The Lord hath appeared for us : the tieth, to the good of all mankind. And, Lord hath covered our heads, and made we beseech thee, give us such a sense us to stand in the day of battle.
of this great mercy, as may engage us The Lord hath appeared for us : the to a true thankfulness, such as may Lord hath overthrown our enemies, appear in our lives by an humble, holy, and dashed in pieces those that rose up and obedient walking before thee ali against us.
our days, through Jesus Christ our Therefore not unto us, O Lord, not Lord ; to whom with thee and the Holy unto us : but unto thy Name be given Spirit, as for all thy mercies, so in parthe glory.
ticular for this Victory and Deliverance, The Lord hath done great things for be all glory and honour, world without us : the Lord hath done great things end. Amen. for us, for which we rejoice.
2 Cor. xiii. Our help standeth in the Name of the Lord : who hath made heaven and THE grace of our Lord Jesus Christ, earth.
and the love of God, and the fellowBlessed be the Name of the Lord :
ship of the Holy Ghost, be with us all from this time forth for evermore,
evermore. Amen. Glory be to the Father, and to the Son : and to the Holy Ghost;
At the Burial of their Dead at Sea. As it was in the beginning, is now, and ever shall be : world without end. The Office in the Common PrayerAmen.
book may be used; only instead of
these words (We therefore commit his After this Hymn may be sung the Te
body to the ground, earth to earth, &c.] Deum.
E therefore commit his body to the Then this Collect. O ALMIGHTY God, the Sovereign looking for the resurrection of the body,
Commander of all the world, in (when the Sea shall give up her dead,) whose hand is power and might which and the life of the world to come, none is able to withstand ; We bless through our Lord Jesus Christ; who at and magnify thy great and glorious his coming shall change our vile body, Name for this happy Victory, the whole that it may be like his glorious body, glory whereof we do ascribe to thee, according to the mighty working, who art the only giver of Victory. And, whereby he is able to subdue all things we beseech thee, give us grace to ima to himself.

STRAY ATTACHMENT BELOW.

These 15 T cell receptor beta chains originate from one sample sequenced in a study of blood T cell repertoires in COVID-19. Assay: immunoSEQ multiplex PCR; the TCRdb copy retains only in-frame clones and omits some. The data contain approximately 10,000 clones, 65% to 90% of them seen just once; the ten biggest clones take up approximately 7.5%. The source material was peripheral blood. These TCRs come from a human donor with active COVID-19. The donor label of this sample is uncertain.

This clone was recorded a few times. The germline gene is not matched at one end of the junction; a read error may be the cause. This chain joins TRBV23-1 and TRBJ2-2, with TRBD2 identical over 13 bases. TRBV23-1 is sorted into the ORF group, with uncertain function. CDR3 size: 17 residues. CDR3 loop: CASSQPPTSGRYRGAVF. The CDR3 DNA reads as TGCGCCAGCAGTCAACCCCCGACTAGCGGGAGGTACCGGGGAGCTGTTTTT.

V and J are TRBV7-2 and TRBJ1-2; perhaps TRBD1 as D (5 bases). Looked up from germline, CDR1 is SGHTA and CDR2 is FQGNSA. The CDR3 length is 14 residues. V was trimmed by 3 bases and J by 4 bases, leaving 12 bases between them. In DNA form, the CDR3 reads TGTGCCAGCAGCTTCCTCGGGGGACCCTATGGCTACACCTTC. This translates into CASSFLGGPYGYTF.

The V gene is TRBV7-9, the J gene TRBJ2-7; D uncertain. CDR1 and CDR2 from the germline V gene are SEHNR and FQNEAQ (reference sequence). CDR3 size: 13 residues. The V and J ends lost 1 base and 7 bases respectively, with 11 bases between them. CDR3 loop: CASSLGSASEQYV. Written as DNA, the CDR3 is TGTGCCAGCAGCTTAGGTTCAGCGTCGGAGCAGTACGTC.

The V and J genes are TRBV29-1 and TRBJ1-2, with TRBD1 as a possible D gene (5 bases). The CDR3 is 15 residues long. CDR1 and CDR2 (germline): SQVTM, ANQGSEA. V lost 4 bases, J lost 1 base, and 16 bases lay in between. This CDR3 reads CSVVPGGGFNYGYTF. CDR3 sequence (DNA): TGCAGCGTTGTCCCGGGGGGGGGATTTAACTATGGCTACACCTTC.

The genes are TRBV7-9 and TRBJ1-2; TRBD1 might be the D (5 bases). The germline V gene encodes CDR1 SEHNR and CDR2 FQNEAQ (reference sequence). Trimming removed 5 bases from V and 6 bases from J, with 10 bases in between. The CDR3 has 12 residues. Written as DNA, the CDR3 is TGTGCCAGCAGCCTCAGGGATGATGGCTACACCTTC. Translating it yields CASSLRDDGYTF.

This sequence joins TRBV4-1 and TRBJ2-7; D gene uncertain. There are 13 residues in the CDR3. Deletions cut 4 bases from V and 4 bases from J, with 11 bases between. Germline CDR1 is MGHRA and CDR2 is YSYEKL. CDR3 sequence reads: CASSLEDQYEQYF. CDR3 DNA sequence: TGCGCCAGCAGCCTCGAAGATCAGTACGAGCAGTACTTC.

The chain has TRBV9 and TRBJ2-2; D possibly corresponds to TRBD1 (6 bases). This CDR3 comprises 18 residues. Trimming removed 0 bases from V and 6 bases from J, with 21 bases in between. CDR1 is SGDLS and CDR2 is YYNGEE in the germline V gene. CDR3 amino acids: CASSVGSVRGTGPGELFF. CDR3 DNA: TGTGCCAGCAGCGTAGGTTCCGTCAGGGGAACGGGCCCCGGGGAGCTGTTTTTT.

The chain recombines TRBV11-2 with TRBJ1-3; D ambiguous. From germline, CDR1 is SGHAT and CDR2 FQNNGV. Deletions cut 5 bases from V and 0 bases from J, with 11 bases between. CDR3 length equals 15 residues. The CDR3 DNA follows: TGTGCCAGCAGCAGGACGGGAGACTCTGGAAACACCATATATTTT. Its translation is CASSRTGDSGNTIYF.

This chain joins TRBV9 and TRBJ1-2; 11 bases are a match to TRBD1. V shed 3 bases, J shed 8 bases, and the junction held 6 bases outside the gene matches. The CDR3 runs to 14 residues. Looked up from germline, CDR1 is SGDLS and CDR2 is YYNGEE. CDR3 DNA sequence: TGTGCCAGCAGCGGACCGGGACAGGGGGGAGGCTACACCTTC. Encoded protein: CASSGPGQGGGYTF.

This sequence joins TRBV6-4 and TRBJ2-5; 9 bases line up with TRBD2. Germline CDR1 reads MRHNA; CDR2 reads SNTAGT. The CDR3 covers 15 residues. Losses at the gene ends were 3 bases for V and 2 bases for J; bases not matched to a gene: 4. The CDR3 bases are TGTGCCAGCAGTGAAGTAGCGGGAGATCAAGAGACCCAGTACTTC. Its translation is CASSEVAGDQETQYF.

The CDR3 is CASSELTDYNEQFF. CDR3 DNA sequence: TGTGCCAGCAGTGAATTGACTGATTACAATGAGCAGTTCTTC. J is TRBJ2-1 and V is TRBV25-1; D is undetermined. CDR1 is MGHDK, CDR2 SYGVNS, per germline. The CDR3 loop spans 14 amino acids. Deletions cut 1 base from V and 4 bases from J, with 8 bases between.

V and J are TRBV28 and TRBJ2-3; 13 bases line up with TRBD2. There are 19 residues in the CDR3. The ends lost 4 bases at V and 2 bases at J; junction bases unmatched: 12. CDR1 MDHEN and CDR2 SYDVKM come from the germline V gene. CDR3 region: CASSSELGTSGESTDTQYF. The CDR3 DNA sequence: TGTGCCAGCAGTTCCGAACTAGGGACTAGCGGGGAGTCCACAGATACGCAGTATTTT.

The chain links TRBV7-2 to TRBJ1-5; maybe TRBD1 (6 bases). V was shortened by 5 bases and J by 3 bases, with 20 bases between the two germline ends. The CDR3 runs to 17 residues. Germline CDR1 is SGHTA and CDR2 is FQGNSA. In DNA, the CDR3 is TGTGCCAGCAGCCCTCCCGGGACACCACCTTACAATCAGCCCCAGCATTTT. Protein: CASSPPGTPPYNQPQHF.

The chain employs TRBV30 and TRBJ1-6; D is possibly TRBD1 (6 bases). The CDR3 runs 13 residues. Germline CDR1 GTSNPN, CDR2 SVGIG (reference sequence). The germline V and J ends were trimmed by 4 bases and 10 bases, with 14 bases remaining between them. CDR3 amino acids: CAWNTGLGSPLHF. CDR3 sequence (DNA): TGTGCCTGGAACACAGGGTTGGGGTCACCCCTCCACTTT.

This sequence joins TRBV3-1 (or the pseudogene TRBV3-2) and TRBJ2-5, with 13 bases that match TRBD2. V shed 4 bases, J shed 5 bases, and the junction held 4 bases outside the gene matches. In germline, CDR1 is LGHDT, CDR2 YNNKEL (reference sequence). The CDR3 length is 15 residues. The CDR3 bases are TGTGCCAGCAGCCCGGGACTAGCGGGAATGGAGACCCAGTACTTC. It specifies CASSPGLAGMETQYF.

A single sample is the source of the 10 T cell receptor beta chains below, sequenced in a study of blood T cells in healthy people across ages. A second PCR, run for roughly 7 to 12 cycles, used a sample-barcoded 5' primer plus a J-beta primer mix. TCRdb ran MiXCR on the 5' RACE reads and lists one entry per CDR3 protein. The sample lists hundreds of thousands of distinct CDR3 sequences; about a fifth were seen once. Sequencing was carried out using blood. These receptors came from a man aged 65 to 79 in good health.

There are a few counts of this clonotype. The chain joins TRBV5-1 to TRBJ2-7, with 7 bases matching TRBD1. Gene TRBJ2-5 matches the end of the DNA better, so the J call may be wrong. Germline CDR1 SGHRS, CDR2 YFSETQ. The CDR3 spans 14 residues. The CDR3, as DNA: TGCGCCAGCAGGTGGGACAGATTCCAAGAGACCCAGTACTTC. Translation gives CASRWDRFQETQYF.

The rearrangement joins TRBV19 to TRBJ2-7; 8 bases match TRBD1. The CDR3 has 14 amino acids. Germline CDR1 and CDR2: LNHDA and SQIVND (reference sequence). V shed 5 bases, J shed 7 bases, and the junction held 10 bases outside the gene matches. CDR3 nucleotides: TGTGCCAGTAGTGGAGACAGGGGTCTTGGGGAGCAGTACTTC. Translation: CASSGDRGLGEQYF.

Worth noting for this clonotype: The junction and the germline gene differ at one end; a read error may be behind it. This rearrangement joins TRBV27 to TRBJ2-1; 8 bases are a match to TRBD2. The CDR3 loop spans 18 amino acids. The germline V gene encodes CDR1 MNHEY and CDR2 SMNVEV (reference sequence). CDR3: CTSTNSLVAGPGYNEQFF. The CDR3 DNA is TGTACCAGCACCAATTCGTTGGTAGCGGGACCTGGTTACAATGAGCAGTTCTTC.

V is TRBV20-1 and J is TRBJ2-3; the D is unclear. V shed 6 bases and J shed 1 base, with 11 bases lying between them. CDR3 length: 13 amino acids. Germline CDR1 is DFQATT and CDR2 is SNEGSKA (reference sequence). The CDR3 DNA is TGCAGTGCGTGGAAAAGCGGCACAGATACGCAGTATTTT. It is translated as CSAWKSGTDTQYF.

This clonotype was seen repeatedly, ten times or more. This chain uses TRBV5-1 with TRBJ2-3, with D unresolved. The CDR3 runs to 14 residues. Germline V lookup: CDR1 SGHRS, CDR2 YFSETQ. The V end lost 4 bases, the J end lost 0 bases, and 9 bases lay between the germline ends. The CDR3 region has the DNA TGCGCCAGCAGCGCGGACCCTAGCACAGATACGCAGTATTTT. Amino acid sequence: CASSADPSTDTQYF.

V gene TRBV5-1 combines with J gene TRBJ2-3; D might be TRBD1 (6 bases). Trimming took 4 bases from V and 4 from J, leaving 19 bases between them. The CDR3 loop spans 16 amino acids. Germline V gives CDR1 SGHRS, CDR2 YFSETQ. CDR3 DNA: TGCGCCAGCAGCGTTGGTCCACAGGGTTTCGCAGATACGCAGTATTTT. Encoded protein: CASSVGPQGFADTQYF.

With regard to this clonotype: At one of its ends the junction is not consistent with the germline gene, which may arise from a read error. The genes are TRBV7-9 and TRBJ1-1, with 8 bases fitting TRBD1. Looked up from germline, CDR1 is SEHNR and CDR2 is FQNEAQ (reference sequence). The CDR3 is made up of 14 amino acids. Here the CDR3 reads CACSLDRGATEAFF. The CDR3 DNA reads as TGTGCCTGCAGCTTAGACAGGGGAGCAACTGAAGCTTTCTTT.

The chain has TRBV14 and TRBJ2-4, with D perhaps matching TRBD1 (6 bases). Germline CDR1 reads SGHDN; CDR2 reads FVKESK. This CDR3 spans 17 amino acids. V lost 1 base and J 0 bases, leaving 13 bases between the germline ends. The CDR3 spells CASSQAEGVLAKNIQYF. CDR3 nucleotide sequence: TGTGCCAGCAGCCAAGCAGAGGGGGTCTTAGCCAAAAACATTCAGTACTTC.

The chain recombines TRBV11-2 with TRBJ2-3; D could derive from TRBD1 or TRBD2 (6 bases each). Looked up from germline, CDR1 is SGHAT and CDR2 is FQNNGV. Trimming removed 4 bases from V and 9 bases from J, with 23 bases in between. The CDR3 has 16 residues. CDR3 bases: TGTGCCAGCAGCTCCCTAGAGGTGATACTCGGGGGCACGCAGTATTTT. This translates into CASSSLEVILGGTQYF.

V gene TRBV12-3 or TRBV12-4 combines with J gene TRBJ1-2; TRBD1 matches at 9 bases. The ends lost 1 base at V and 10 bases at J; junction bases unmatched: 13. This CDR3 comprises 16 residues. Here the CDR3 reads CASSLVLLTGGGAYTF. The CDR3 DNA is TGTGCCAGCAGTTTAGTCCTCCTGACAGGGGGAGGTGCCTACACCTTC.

INTRODUCTION TO THE ORDINAL. THE EARLY ORDINALS.-The existence from the first origin of the Christian Church of a constituted Order or Orders of the Ministry is beyond all possibility of historic doubt. The Apostles, ordained and commissioned by Our Lord Himself, held from the beginning a supreme place in such Ministry. By them the lower Orders of Presbyters and Deacons were undoubtedly instituted; even if the old tradition be rejected, which finds the germ of the Presbyterate also in Our Lord's appointment of the Seventy.
It is equally beyond all historic doubt, that, while the choice of such Ministers belonged to the whole body of the Church, the Confirmation and solemn Ordination of those chosen have always belonged to the Apostles, and their successors in the Ministry, by an authority tracing itself up to Christ Himself, and not derived directly from the Congregation.
Hence from very early times forms of Service for this solemn Or. dination and Mission grew up in the Church, gradually developing themselves into greater fulness and elaborateness of Ceremonial both in the East and the West. The essentials of Ordination are perfectly simple. They are merely what the Apostles themselves used-Imposition of hands with Prayer and Benediction, and solemn mission in the Name of Jesus Christ. But round these, as was natural, many forms of Examination, Prayer, and Ordination, and much significant Ceremonial gathered, with considerable variety in different ages and portions of the Church. In the East we find existing the Greek, the Coptic, the Jacobite, the Maronite and Nestorian Ordinals; all having common substance and independent varieties. In the West, the form which prevailed was that of the Roman Church, especially as found in the Sacramentaries of Leo I., Gelasius, and Gregory the Great. In England, before the Reformation, the Ordinals are found with variation in the different Uses-the Sarum Use being the predominant form.